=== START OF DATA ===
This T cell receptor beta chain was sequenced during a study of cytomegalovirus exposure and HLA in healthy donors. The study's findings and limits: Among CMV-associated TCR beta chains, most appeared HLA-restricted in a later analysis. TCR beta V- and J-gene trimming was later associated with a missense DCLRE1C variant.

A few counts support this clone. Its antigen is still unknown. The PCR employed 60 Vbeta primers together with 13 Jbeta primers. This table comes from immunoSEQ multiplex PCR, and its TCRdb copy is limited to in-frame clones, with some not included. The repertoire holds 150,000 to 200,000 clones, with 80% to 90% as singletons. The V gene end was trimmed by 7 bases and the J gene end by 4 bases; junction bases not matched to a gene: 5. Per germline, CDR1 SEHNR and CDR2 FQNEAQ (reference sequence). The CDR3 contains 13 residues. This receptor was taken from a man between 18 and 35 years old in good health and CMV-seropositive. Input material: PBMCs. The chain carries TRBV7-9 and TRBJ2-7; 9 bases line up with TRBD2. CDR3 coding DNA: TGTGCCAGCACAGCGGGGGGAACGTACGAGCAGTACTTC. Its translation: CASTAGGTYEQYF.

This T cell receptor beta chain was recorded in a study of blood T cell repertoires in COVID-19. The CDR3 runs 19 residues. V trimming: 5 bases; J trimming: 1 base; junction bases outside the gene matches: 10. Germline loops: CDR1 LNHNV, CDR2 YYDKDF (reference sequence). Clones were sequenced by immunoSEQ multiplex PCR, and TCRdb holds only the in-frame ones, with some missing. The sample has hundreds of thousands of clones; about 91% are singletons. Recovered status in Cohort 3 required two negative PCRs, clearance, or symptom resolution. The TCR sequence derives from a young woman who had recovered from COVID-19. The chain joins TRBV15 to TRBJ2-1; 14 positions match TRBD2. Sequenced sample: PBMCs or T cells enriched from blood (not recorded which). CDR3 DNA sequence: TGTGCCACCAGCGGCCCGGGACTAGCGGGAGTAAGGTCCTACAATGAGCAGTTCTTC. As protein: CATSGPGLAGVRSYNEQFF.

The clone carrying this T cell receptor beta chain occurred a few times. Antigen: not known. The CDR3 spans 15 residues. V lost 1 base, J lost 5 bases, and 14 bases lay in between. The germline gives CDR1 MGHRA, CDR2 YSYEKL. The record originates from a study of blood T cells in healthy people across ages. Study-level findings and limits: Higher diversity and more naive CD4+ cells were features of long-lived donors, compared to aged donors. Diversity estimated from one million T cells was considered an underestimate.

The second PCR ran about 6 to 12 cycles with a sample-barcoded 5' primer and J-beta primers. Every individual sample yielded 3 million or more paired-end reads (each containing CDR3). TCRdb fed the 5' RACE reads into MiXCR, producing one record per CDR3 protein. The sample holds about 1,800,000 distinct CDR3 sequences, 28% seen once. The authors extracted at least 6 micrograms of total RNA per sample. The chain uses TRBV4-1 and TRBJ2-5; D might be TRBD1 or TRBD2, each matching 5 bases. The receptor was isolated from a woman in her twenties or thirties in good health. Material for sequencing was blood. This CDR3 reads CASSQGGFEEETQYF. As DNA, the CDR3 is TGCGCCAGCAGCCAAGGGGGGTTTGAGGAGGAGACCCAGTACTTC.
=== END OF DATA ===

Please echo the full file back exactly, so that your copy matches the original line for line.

This T cell receptor beta chain was sequenced during a study of cytomegalovirus exposure and HLA in healthy donors. The study's findings and limits: Among CMV-associated TCR beta chains, most appeared HLA-restricted in a later analysis. TCR beta V- and J-gene trimming was later associated with a missense DCLRE1C variant.

A few counts support this clone. Its antigen is still unknown. The PCR employed 60 Vbeta primers together with 13 Jbeta primers. This table comes from immunoSEQ multiplex PCR, and its TCRdb copy is limited to in-frame clones, with some not included. The repertoire holds 150,000 to 200,000 clones, with 80% to 90% as singletons. The V gene end was trimmed by 7 bases and the J gene end by 4 bases; junction bases not matched to a gene: 5. Per germline, CDR1 SEHNR and CDR2 FQNEAQ (reference sequence). The CDR3 contains 13 residues. This receptor was taken from a man between 18 and 35 years old in good health and CMV-seropositive. Input material: PBMCs. The chain carries TRBV7-9 and TRBJ2-7; 9 bases line up with TRBD2. CDR3 coding DNA: TGTGCCAGCACAGCGGGGGGAACGTACGAGCAGTACTTC. Its translation: CASTAGGTYEQYF.

This T cell receptor beta chain was recorded in a study of blood T cell repertoires in COVID-19. The CDR3 runs 19 residues. V trimming: 5 bases; J trimming: 1 base; junction bases outside the gene matches: 10. Germline loops: CDR1 LNHNV, CDR2 YYDKDF (reference sequence). Clones were sequenced by immunoSEQ multiplex PCR, and TCRdb holds only the in-frame ones, with some missing. The sample has hundreds of thousands of clones; about 91% are singletons. Recovered status in Cohort 3 required two negative PCRs, clearance, or symptom resolution. The TCR sequence derives from a young woman who had recovered from COVID-19. The chain joins TRBV15 to TRBJ2-1; 14 positions match TRBD2. Sequenced sample: PBMCs or T cells enriched from blood (not recorded which). CDR3 DNA sequence: TGTGCCACCAGCGGCCCGGGACTAGCGGGAGTAAGGTCCTACAATGAGCAGTTCTTC. As protein: CATSGPGLAGVRSYNEQFF.

The clone carrying this T cell receptor beta chain occurred a few times. Antigen: not known. The CDR3 spans 15 residues. V lost 1 base, J lost 5 bases, and 14 bases lay in between. The germline gives CDR1 MGHRA, CDR2 YSYEKL. The record originates from a study of blood T cells in healthy people across ages. Study-level findings and limits: Higher diversity and more naive CD4+ cells were features of long-lived donors, compared to aged donors. Diversity estimated from one million T cells was considered an underestimate.

The second PCR ran about 6 to 12 cycles with a sample-barcoded 5' primer and J-beta primers. Every individual sample yielded 3 million or more paired-end reads (each containing CDR3). TCRdb fed the 5' RACE reads into MiXCR, producing one record per CDR3 protein. The sample holds about 1,800,000 distinct CDR3 sequences, 28% seen once. The authors extracted at least 6 micrograms of total RNA per sample. The chain uses TRBV4-1 and TRBJ2-5; D might be TRBD1 or TRBD2, each matching 5 bases. The receptor was isolated from a woman in her twenties or thirties in good health. Material for sequencing was blood. This CDR3 reads CASSQGGFEEETQYF. As DNA, the CDR3 is TGCGCCAGCAGCCAAGGGGGGTTTGAGGAGGAGACCCAGTACTTC.